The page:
EATS Act Would Abrogate Proposition 12

Dan Legislative, National Pork Producers Council (NPPC), Regulation


Last week, a bill was introduced in the U.S. House of Representatives called the Exposing Agricultural Trade Suppression, or EATS Act. It is designed to prohibit state and local governments from imposing laws and regulations that have the effect of dictating agricultural production practices outside their borders.

Representatives Ashley Hinson (R-IA-2) and Zach Nunn (R-IA-3) introduced the bill, which has companion legislation in the Senate titled the “Ending Agriculture Trade Suppression (EATS) Ac.,” It is sponsored by Senator Roger Marshall (R-KS) with support from other Senators, including Joni Ernst (R-IA) and Chuck Grassley (R-IA).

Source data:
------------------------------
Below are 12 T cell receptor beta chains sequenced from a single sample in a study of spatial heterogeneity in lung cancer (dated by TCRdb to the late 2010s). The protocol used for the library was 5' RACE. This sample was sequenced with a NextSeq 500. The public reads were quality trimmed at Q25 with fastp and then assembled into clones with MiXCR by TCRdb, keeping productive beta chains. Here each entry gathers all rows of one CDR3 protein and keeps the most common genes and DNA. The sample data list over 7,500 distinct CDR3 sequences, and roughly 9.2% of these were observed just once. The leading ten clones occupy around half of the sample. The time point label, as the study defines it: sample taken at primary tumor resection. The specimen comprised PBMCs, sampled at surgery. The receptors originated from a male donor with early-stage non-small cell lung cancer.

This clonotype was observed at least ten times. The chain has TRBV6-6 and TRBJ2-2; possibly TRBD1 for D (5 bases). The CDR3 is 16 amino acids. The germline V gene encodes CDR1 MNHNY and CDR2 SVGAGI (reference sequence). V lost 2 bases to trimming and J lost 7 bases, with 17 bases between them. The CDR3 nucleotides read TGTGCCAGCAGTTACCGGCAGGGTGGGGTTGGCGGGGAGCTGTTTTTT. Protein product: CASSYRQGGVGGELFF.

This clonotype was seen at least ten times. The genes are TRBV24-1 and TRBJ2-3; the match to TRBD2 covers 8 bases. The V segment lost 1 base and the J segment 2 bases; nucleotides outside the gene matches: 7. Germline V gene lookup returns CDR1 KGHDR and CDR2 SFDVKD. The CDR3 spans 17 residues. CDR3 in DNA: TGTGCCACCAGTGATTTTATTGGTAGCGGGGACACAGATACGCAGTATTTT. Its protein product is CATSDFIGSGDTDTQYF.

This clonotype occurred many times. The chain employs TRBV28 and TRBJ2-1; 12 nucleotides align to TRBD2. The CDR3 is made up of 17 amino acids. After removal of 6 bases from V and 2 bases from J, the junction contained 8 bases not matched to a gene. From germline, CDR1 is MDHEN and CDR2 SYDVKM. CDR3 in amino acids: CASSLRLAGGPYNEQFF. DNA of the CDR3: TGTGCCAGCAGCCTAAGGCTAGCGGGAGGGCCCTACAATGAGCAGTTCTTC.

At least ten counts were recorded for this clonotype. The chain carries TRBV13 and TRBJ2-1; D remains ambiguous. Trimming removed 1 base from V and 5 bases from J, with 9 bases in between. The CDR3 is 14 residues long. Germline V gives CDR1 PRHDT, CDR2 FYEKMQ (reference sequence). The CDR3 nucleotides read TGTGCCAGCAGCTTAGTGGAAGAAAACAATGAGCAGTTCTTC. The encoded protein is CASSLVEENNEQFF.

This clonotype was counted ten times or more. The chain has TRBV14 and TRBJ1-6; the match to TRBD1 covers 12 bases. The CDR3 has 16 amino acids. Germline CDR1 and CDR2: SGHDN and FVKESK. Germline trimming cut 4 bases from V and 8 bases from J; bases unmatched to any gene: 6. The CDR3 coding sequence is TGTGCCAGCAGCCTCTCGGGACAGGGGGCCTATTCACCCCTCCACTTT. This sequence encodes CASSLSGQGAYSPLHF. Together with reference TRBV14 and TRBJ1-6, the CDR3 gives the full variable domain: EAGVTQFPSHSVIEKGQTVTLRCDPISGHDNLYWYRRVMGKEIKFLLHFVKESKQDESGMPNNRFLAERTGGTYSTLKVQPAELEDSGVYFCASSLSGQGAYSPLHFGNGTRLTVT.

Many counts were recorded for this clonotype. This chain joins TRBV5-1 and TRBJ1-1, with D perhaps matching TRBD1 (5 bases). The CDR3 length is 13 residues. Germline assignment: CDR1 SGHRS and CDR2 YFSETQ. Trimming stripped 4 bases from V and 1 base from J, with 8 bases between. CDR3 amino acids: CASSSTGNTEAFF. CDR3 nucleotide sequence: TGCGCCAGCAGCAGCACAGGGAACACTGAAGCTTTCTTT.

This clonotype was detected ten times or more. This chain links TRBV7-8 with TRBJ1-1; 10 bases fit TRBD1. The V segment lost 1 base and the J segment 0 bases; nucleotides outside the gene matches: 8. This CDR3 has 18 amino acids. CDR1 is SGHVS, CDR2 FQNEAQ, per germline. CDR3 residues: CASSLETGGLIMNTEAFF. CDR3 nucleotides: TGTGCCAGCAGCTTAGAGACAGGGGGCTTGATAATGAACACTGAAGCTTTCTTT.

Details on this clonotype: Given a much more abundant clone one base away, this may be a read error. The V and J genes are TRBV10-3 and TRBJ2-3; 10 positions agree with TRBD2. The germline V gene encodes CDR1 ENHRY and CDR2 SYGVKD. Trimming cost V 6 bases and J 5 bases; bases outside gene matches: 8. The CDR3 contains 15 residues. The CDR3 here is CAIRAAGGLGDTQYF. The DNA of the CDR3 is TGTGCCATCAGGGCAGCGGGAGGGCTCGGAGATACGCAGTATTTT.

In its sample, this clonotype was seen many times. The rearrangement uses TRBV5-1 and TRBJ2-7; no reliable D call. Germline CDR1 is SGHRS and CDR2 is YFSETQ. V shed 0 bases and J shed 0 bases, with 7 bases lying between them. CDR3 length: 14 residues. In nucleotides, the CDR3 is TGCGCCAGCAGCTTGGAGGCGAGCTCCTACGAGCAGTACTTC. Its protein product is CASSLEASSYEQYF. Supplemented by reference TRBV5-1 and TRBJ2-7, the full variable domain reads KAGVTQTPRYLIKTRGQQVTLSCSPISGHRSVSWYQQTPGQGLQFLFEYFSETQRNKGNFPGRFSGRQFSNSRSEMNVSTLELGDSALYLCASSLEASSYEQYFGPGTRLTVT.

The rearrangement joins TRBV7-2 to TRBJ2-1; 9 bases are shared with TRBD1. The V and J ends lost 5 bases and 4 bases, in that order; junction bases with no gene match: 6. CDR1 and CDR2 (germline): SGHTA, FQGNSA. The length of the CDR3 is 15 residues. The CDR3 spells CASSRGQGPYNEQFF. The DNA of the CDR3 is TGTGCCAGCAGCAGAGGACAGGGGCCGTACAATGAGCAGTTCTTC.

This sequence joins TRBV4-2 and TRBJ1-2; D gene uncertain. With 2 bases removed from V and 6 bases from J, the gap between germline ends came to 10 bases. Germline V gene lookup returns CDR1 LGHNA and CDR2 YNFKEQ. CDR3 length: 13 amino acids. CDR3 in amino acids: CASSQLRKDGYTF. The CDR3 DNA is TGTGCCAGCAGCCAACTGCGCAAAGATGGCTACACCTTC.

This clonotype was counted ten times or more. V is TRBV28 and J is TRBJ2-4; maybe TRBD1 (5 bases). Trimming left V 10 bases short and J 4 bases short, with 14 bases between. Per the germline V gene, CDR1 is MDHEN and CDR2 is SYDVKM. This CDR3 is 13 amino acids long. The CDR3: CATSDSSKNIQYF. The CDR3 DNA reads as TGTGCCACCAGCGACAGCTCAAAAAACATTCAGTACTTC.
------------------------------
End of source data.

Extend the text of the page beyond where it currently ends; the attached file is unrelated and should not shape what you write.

The EATS Act was prompted by California’s Proposition 12 and Massachusetts’ Question 3, both of which ban the sale of pork from hogs whose mothers were raised in housing that fails to meet the states’ arbitrary standards. It would prevent states like California or Massachusetts from passing laws that seek to regulate agricultural production practices on farms outside of the state.


According to the National Pork Producers Council (NPPC), the EATS Act restores the long-standing relationship between states and the federal government under the U.S. Constitution’s Commerce Clause, which grants Congress the exclusive power to regulate trade between and among the states and restricts states from regulating commerce outside their borders.

NPPC supports finding a legislative solution, like the EATS Act, to Proposition 12 to prevent state and local governments from interfering with the production of agricultural products in other states.